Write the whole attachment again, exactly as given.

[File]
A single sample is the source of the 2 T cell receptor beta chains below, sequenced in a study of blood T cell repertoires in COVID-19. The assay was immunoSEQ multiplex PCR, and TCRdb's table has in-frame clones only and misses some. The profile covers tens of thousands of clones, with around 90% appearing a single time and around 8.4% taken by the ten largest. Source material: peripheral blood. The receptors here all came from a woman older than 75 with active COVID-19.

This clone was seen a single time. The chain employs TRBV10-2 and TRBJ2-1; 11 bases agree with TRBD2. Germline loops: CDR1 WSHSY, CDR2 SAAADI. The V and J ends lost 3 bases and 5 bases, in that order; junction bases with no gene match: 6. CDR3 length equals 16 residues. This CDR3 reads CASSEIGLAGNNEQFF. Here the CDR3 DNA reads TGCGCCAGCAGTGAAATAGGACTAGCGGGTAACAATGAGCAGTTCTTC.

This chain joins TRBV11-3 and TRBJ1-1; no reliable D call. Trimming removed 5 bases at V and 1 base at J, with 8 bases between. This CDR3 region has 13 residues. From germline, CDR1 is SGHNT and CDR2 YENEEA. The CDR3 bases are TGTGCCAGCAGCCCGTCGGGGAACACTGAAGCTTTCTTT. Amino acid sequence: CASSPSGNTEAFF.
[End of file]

A single sample is the source of the 2 T cell receptor beta chains below, sequenced in a study of blood T cell repertoires in COVID-19. The assay was immunoSEQ multiplex PCR, and TCRdb's table has in-frame clones only and misses some. The profile covers tens of thousands of clones, with around 90% appearing a single time and around 8.4% taken by the ten largest. Source material: peripheral blood. The receptors here all came from a woman older than 75 with active COVID-19.

This clone was seen a single time. The chain employs TRBV10-2 and TRBJ2-1; 11 bases agree with TRBD2. Germline loops: CDR1 WSHSY, CDR2 SAAADI. The V and J ends lost 3 bases and 5 bases, in that order; junction bases with no gene match: 6. CDR3 length equals 16 residues. This CDR3 reads CASSEIGLAGNNEQFF. Here the CDR3 DNA reads TGCGCCAGCAGTGAAATAGGACTAGCGGGTAACAATGAGCAGTTCTTC.

This chain joins TRBV11-3 and TRBJ1-1; no reliable D call. Trimming removed 5 bases at V and 1 base at J, with 8 bases between. This CDR3 region has 13 residues. From germline, CDR1 is SGHNT and CDR2 YENEEA. The CDR3 bases are TGTGCCAGCAGCCCGTCGGGGAACACTGAAGCTTTCTTT. Amino acid sequence: CASSPSGNTEAFF.